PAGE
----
pros and cons of patriot act

Greenwich, NJ

#44 Nov 26, 2007
Some more pros and cons
9. Our American system of checks-n-balances prevents the government from going too far. Giving the government unchecked power to invade privacy and spy is indeed a good reason for paranoia, but it doesn't sit with reality. Hysterics in the media cite similar abuses of Hitler, Stalin, and Hussein, but there's a huge difference in the case of our country--our system of checks-n-balances. First of all, the courts can overrule any actions by the President or by Congress. Secondly, officials can be voted out of office for their abuse. Third, public opinion can raise an uproar that prompts the government to modify or overturn laws. Lastly, we have an enthusiastic media that combs through every word and action of the people in power. Given all this oversight, the American people always have the ability to pull back the reins on the people in power.
The cons starts here
1. Taking away civil rights essentially destroys the very definition of what it means to be an American, which in effect gives the terrorists a victory. One of the things that makes our country great is the ability to live a life free of government interference, whether or not you are in the majority and whether or not you agree with the government. The erosion of civil rights breaks down the very essence of what it is to be an American. There is no better way to award the terrorist actions than to destroy our way of life.
2. Constitutional protections are being violated. The U.S. Constitution is one of the most enduring, intelligently-written documents of all time. It is the main reason our nation has become the most successful nation on Earth. It is the reason that people from all over the world long to emigrate here. Unfortunately, the War on Terror is eroding the force of the Constitution. People can be tracked at their place of worship (1st Amendment violation); they can be held without a trial (7th Amendment violation); and they can be prevented from consulting a lawyer or facing the witnesses against them (6th Amendment violation). In addition, the right to privacy (long implied from amendments 1,3,4,9 and others) has been deeply violated. It has been said the U.S. Attorney General, in his fight against terror, has the U.S. Constitution in one had and a scissors in the other.
3. There is a potential for abuse by this administration or future administrations. The "War on Terror" is a war that has potentially no end. Unlike nation-vs-nation wars, there will never be a cease fire or peace treaty signed to officially end the war. To enhance government powers, various wartime emergency clauses have been cited as justification. Thus, normal rights like a trial-by-jury are being taken away, even for U.S. citizens, on the grounds of being a "time of danger". That leaves the door open for years of civil rights abuse. You may say "Fine, I trust the Bush administration to do the right things", but what about future administrations? If we have more large-scale terrorist incidents, how bad are things going to get? Could we end up in the type of paranoid police state that many Middle Eastern countries live in?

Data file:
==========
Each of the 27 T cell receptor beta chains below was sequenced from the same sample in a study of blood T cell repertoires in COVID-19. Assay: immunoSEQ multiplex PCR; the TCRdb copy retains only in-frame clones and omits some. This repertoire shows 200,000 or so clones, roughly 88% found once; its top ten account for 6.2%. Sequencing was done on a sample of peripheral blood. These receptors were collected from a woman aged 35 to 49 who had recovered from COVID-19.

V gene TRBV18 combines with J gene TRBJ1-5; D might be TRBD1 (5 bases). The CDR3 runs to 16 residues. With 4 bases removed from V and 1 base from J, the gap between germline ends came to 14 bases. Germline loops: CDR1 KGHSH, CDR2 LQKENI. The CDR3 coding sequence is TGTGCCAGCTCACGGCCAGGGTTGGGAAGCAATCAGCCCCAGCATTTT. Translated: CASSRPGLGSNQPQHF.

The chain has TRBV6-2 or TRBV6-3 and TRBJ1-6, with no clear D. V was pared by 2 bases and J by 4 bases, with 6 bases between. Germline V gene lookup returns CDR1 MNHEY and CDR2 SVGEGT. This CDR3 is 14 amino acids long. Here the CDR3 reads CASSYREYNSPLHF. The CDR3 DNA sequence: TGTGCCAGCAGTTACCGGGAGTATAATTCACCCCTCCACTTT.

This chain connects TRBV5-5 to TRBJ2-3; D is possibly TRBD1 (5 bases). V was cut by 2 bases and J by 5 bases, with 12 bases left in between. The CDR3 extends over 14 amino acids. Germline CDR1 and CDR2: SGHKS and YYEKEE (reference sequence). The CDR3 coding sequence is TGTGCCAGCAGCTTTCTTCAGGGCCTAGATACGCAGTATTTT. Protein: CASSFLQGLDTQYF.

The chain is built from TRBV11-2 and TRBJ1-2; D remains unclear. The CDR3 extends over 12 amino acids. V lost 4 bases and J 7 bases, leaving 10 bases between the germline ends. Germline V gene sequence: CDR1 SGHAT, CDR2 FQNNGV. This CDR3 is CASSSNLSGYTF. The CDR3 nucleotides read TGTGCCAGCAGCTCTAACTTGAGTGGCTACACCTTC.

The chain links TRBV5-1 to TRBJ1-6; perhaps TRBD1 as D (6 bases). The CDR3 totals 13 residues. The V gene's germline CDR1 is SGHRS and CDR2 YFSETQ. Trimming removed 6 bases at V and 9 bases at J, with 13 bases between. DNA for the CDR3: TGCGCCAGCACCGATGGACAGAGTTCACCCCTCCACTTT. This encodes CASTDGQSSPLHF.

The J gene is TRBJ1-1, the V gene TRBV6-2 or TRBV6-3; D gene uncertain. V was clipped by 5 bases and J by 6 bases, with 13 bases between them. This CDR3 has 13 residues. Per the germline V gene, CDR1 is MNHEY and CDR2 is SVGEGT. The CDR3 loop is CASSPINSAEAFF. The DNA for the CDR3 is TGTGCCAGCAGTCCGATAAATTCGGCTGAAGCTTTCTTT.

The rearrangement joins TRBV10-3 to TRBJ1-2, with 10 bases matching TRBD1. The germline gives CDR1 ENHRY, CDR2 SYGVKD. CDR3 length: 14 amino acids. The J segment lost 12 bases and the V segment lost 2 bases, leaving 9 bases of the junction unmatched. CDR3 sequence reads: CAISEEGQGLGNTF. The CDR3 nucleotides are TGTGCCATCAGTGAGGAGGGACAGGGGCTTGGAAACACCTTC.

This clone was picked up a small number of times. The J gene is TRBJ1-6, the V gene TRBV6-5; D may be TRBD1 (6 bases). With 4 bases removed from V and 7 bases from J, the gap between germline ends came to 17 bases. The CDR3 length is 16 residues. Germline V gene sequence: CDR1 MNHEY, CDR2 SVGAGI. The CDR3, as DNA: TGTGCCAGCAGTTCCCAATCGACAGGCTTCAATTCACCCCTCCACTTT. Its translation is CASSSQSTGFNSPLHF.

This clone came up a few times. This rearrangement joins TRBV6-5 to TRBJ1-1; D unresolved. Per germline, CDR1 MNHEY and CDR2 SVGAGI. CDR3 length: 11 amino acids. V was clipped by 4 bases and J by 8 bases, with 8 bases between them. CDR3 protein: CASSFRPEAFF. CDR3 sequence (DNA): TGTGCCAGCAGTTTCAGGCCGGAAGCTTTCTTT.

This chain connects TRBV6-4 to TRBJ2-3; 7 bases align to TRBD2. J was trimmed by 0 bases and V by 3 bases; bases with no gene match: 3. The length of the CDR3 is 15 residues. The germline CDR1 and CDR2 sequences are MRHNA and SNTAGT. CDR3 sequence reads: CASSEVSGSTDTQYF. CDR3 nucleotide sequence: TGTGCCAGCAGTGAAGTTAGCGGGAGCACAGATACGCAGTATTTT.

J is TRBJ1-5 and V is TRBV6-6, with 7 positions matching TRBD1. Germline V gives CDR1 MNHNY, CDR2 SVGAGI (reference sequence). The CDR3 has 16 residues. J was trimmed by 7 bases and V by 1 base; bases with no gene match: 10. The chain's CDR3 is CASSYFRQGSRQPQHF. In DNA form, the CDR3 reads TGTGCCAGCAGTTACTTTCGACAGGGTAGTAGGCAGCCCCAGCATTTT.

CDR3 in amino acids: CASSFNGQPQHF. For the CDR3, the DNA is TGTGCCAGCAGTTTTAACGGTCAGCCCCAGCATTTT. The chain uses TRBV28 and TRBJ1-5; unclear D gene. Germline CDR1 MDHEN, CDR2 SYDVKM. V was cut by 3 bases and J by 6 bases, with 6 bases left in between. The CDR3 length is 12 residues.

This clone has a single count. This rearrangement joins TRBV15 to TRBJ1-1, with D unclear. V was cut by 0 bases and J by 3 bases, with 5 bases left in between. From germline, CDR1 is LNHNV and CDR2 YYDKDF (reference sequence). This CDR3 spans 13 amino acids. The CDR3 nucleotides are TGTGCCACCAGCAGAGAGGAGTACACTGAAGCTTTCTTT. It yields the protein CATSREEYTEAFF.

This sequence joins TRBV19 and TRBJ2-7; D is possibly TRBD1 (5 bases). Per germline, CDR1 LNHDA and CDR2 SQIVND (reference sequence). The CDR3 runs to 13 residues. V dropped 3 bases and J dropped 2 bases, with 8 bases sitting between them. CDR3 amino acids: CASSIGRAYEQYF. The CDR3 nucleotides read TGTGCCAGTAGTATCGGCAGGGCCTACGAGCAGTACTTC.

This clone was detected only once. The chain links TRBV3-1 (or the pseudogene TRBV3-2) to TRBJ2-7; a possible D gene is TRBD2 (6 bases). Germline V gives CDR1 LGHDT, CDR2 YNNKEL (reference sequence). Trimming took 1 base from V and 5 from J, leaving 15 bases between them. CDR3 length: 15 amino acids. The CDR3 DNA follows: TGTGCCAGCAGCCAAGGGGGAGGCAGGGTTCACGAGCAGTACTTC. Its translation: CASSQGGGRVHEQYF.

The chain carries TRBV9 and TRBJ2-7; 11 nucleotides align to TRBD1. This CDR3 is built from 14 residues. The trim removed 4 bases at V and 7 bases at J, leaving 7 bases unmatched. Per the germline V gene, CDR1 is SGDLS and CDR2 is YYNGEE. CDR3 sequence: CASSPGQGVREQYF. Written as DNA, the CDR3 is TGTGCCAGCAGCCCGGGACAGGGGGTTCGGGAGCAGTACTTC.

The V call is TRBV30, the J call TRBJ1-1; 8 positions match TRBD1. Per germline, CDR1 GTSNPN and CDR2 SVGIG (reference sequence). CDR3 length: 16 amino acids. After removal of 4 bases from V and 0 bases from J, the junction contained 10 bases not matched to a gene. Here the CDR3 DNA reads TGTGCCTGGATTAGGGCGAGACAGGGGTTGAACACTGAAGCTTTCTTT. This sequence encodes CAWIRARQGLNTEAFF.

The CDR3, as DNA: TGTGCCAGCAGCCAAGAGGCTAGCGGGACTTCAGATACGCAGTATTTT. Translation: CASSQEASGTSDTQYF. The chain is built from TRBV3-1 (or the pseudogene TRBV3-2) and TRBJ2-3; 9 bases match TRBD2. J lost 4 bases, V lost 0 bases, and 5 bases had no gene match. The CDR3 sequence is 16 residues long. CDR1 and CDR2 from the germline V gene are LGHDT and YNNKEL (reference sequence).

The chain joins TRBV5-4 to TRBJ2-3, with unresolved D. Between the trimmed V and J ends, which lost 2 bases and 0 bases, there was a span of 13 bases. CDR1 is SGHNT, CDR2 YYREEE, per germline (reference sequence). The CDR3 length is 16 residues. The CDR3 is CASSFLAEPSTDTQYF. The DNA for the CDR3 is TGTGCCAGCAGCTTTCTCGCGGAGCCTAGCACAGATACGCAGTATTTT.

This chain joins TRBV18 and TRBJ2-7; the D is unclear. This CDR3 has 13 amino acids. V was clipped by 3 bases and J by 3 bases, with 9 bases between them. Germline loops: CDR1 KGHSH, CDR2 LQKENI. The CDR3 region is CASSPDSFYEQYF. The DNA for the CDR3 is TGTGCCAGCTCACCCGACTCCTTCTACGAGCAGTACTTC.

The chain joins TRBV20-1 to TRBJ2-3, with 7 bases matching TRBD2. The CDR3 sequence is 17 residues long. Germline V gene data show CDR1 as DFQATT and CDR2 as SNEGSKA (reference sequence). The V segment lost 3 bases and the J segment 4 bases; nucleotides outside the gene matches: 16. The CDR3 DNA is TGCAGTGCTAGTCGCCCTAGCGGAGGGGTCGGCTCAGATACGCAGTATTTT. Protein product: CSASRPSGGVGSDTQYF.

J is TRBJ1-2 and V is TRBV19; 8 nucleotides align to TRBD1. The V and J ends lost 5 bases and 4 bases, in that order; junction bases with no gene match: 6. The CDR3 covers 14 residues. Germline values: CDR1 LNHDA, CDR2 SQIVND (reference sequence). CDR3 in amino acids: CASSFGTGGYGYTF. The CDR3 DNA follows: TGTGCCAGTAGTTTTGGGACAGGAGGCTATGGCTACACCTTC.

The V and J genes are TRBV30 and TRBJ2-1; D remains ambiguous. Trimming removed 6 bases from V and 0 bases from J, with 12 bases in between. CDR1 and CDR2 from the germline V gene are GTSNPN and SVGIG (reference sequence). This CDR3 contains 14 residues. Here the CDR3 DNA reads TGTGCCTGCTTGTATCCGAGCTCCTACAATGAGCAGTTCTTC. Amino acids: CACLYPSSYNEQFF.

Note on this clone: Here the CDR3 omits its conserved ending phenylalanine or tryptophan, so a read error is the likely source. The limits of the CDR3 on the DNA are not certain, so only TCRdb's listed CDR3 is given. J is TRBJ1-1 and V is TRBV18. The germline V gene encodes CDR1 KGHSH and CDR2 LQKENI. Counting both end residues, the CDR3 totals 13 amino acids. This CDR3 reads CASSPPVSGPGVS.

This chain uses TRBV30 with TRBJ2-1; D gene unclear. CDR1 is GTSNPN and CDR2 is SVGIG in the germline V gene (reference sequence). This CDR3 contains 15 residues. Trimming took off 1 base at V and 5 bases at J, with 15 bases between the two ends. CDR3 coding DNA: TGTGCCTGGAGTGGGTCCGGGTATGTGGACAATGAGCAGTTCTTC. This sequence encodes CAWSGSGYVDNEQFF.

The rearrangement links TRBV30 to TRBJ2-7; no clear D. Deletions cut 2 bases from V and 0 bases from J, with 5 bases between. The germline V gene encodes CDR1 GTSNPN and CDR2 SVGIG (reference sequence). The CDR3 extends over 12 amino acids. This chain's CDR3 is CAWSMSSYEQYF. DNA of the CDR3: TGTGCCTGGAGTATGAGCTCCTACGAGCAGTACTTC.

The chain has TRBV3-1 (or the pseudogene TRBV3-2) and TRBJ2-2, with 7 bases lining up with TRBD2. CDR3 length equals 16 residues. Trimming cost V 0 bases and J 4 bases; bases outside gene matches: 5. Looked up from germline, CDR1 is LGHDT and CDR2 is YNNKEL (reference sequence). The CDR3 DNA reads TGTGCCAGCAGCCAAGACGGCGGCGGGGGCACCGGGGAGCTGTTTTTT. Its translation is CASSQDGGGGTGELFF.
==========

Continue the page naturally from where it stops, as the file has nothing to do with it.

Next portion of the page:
4. It could lead to racial profiling and other methods of discrimination & harassment. There are many Arab-Americans, nuclear scientists, Muslims, bioweapons experts, immigrants, etc. that are law-abiding loyal Americans. Should they be subject to abuse or harassment simply because they fall into a certain category? We've come a long way in correcting the many civil rights abuses of the past. We shouldn't go backwards by singling out new minorities to discriminate against.

Greenwich, NJ

#45 Nov 26, 2007
Last cons
5. The government could use the information for non-terror political purposes (e.g. blackmail, embarrassment of rivals, etc.). While the War on Terror may be a good reason for implementing steps such as the Total Information Awareness system, there's a lot of potential for the government to abuse the information they learn. For example, imagine the party in power learns a rival candidate used his credit card to buy admission to a homosexual movie theater. The government could somehow leak the information to help its members in the next election. Not only could information by used to embarrass or blackmail political rivals, it could also be used to destroy anyone who decides to speak out against the country. Virtually all of us have something damaging from our past, especially when it may be taken out of context. The government could use their new powers to spy on anyone they don't like. This provides way too much potential for abuse.